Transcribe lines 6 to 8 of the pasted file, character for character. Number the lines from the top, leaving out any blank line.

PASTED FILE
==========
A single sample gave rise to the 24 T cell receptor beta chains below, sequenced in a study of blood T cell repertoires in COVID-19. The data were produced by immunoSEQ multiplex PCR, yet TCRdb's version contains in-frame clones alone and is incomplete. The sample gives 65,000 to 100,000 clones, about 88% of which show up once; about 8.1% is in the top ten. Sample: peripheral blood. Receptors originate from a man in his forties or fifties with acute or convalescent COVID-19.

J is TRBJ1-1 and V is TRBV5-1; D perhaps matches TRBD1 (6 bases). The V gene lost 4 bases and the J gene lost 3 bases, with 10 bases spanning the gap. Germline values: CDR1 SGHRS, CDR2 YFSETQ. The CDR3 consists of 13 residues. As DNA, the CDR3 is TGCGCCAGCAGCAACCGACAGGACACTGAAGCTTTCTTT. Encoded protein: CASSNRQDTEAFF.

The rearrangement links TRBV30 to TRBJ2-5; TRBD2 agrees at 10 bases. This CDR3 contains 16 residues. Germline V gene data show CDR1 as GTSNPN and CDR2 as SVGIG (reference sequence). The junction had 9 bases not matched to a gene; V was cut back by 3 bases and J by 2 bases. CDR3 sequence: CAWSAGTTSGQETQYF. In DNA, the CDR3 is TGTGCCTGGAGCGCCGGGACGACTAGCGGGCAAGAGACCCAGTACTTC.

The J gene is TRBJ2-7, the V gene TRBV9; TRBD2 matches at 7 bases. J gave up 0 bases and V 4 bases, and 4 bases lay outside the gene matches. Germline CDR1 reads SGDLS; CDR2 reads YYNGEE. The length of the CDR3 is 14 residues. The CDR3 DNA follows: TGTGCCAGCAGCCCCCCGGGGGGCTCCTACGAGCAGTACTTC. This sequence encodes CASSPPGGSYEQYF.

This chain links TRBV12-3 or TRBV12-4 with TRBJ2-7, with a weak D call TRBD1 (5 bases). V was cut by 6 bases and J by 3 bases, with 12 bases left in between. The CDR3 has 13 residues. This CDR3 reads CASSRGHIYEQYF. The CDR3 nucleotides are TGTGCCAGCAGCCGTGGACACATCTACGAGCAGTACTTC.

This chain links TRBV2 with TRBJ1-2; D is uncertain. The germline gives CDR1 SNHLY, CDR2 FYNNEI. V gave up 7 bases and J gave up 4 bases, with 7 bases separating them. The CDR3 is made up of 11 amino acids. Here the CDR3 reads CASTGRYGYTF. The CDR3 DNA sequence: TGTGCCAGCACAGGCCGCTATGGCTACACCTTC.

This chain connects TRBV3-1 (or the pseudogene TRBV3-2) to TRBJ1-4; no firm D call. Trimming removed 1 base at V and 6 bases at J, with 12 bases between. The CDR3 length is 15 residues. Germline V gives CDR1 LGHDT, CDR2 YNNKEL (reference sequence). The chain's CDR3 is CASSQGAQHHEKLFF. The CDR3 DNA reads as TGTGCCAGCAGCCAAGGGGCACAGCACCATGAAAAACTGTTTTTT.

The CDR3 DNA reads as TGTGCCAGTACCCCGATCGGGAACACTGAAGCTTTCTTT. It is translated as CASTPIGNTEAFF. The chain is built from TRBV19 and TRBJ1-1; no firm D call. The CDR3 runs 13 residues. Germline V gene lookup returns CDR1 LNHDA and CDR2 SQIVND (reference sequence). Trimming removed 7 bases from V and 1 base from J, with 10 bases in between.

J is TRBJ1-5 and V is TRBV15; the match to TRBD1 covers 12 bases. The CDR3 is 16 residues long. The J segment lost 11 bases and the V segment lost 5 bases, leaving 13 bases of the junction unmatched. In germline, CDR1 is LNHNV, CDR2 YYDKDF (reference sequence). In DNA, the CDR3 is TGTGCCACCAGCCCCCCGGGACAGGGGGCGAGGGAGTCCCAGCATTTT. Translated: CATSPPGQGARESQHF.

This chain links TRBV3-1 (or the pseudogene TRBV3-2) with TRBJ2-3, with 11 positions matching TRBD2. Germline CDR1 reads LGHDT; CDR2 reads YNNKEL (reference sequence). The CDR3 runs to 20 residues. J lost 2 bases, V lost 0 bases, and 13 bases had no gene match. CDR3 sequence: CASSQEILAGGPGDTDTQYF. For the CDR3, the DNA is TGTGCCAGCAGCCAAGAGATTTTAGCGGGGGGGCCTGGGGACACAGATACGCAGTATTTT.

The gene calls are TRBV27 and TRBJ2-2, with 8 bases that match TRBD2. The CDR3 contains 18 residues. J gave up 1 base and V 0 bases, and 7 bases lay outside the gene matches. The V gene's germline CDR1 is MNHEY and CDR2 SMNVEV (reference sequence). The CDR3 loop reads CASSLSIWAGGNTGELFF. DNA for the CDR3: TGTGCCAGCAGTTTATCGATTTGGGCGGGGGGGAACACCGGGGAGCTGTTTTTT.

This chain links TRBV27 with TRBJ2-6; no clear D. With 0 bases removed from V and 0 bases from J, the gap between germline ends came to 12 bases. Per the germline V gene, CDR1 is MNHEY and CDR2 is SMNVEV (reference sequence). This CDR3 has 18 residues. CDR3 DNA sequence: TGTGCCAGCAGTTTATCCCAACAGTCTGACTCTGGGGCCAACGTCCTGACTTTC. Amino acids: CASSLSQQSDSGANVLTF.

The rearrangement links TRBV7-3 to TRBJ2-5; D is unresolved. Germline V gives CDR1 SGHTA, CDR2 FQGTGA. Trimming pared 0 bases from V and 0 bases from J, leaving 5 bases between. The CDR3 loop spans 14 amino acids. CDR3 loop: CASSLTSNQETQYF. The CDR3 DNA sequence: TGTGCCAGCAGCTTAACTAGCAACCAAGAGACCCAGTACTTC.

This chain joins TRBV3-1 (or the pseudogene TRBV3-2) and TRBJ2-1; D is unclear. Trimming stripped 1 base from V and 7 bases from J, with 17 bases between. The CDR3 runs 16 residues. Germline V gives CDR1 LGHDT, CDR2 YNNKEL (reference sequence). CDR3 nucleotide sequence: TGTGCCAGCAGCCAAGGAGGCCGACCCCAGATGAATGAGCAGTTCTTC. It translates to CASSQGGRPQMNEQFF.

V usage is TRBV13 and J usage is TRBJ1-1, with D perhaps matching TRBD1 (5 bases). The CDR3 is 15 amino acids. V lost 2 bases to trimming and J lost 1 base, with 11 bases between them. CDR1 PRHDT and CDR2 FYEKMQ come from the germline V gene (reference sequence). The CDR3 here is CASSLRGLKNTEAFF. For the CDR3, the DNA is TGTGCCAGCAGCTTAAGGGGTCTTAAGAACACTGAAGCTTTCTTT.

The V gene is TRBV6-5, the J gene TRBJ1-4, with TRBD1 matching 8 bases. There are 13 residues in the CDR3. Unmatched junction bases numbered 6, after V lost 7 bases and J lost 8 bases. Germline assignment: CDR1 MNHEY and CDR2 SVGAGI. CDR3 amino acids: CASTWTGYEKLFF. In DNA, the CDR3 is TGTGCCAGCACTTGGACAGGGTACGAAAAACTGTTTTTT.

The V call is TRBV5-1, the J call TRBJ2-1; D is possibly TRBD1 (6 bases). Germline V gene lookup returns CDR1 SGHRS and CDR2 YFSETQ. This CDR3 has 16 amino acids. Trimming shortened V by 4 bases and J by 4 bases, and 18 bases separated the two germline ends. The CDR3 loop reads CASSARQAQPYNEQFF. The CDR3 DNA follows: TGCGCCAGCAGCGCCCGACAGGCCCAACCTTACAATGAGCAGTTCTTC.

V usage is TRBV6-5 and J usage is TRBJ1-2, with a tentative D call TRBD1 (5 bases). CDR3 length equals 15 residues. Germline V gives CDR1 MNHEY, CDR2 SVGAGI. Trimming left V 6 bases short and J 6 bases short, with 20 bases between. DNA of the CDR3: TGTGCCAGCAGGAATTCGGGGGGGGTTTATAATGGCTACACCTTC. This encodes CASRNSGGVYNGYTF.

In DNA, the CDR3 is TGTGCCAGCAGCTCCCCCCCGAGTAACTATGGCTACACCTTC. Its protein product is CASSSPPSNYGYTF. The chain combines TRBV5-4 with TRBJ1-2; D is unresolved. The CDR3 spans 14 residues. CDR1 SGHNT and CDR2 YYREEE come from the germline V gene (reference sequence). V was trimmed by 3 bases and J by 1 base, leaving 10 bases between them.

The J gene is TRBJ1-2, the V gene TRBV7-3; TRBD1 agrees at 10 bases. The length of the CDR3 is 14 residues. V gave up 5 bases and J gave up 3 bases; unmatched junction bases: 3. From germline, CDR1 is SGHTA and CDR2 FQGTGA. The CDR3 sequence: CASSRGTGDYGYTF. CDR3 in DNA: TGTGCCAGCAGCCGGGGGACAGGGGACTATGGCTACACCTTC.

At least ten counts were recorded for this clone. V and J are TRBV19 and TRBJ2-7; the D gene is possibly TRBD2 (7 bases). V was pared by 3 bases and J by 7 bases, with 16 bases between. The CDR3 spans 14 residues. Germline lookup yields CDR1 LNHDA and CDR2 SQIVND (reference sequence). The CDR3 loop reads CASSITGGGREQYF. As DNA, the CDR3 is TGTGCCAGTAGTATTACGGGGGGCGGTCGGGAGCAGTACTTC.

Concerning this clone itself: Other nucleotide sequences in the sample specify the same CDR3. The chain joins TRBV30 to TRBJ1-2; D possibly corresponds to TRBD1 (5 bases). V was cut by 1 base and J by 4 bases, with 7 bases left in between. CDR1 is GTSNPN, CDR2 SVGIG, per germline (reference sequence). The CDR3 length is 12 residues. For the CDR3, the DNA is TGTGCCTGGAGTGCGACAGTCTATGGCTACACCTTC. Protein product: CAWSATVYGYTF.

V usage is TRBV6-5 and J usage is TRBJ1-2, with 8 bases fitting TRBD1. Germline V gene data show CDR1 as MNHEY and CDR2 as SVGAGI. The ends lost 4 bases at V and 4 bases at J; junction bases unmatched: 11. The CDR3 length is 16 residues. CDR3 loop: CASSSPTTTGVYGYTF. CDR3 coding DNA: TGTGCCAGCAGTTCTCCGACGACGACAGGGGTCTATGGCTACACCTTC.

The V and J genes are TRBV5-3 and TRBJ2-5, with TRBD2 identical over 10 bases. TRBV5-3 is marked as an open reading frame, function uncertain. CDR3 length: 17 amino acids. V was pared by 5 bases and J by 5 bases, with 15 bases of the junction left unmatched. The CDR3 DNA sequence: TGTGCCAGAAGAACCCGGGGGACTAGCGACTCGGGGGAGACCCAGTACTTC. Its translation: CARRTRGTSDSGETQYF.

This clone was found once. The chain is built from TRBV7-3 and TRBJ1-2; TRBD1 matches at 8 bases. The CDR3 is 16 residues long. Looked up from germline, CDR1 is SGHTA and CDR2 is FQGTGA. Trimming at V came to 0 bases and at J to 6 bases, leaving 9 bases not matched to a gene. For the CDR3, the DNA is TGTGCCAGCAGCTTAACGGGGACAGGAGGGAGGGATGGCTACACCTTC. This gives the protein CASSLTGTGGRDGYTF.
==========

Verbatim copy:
This chain links TRBV2 with TRBJ1-2; D is uncertain. The germline gives CDR1 SNHLY, CDR2 FYNNEI. V gave up 7 bases and J gave up 4 bases, with 7 bases separating them. The CDR3 is made up of 11 amino acids. Here the CDR3 reads CASTGRYGYTF. The CDR3 DNA sequence: TGTGCCAGCACAGGCCGCTATGGCTACACCTTC.

This chain connects TRBV3-1 (or the pseudogene TRBV3-2) to TRBJ1-4; no firm D call. Trimming removed 1 base at V and 6 bases at J, with 12 bases between. The CDR3 length is 15 residues. Germline V gives CDR1 LGHDT, CDR2 YNNKEL (reference sequence). The chain's CDR3 is CASSQGAQHHEKLFF. The CDR3 DNA reads as TGTGCCAGCAGCCAAGGGGCACAGCACCATGAAAAACTGTTTTTT.

The CDR3 DNA reads as TGTGCCAGTACCCCGATCGGGAACACTGAAGCTTTCTTT. It is translated as CASTPIGNTEAFF. The chain is built from TRBV19 and TRBJ1-1; no firm D call. The CDR3 runs 13 residues. Germline V gene lookup returns CDR1 LNHDA and CDR2 SQIVND (reference sequence). Trimming removed 7 bases from V and 1 base from J, with 10 bases in between.